World Sounds Alarm After Dutch Lab Mutates Fatal Bird Flu Virus

by VR Sreeraman on Dec 10 2011 8:05 AM

 World Sounds Alarm After Dutch Lab Mutates Fatal Bird Flu Virus
Health ministers worldwide say they are being vigilant after Dutch scientists claim to have developed a mutant version of the bird flu virus, which may be lethal for humans.
"We need to be very vigilant. This is something that we talked about a lot this morning," French Health Minister Xavier Bertrand said on the sidelines of a meeting of the Global Health Security Initiative (GHSI) in Paris.

The GHSI comprises the G7 group of industrialised nations along with Mexico, the European Union's Commission and the World Health Organisation (WHO).

A research team led by Ron Fouchier at Rotterdam's Erasmus Medical Centre said in September it had created a mutant version of the H5N1 bird flu virus that could for the first time be spread among mammals.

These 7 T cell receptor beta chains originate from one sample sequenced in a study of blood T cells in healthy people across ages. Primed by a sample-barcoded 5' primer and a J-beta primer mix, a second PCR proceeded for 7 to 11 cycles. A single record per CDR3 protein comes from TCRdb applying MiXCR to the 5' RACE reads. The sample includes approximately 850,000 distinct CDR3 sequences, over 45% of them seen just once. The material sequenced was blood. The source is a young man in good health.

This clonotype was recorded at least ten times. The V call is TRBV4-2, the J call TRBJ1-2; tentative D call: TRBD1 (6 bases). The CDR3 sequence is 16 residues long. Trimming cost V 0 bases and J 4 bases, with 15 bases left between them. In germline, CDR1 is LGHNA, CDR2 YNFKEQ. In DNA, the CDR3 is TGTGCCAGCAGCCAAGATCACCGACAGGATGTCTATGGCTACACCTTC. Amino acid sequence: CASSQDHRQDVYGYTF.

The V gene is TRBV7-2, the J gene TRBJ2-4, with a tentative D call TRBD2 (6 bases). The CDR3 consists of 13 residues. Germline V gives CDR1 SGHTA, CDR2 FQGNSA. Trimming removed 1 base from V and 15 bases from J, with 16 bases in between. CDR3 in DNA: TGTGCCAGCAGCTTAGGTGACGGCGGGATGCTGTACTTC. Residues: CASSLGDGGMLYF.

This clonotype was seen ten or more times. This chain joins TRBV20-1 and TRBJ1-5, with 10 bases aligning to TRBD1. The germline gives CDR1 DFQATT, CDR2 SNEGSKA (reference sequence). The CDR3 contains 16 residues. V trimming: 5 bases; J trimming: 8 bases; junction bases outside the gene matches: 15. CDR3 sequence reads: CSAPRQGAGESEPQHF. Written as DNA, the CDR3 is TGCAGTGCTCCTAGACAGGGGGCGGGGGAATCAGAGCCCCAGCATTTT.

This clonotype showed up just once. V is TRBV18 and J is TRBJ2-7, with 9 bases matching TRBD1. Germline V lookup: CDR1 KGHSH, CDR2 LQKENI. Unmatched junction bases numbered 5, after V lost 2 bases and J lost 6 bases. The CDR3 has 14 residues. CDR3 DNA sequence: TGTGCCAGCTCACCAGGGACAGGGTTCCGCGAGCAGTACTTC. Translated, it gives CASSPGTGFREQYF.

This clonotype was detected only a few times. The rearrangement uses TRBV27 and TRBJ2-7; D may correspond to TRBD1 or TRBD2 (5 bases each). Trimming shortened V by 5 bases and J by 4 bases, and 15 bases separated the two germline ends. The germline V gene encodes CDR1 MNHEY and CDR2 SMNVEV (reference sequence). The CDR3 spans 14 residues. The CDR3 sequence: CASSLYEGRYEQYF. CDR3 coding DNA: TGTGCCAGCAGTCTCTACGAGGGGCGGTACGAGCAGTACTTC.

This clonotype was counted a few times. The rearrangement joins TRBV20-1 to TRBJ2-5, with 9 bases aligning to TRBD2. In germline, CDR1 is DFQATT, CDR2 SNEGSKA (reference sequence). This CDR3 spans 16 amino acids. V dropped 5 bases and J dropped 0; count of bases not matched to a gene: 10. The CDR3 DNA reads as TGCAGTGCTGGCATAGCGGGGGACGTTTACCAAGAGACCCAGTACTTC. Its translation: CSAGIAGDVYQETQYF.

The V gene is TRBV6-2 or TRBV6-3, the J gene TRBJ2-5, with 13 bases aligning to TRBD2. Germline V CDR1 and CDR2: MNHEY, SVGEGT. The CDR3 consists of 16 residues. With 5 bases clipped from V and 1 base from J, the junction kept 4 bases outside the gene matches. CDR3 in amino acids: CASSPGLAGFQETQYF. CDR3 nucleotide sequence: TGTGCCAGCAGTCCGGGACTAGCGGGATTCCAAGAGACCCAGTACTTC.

The H5N1 strain of bird flu is fatal in 60 percent of human cases but only 350 people have so far died from the disease largely because it cannot, yet, be transmitted between humans.

The announcement led to fears the mutant virus could find its way into nature or that the publication of the research on how the virus was mutated could be used by terrorists.

EU Health Commissioner John Dalli told journalists he had received assurances from Dutch authorities that the virus was secure.

"The Dutch authorities confirmed that the virus itself is stored in a very secured way and that the necessary permits were given and that the researchers are bound by a code of conduct," Dalli said.

"One of the issues ... is to ensure that any information coming from this research is well controlled and without sensitive details about mutation being given," he said.

Fouchier said in a statement his team had discovered that transmission of the virus was possible between humans "and can be carried out more easily than we thought."

"In a laboratory, it was possible to change the H5N1 into a virus ... that can easily be spread through the air. This process (mutation) could also happen naturally," Fouchier said.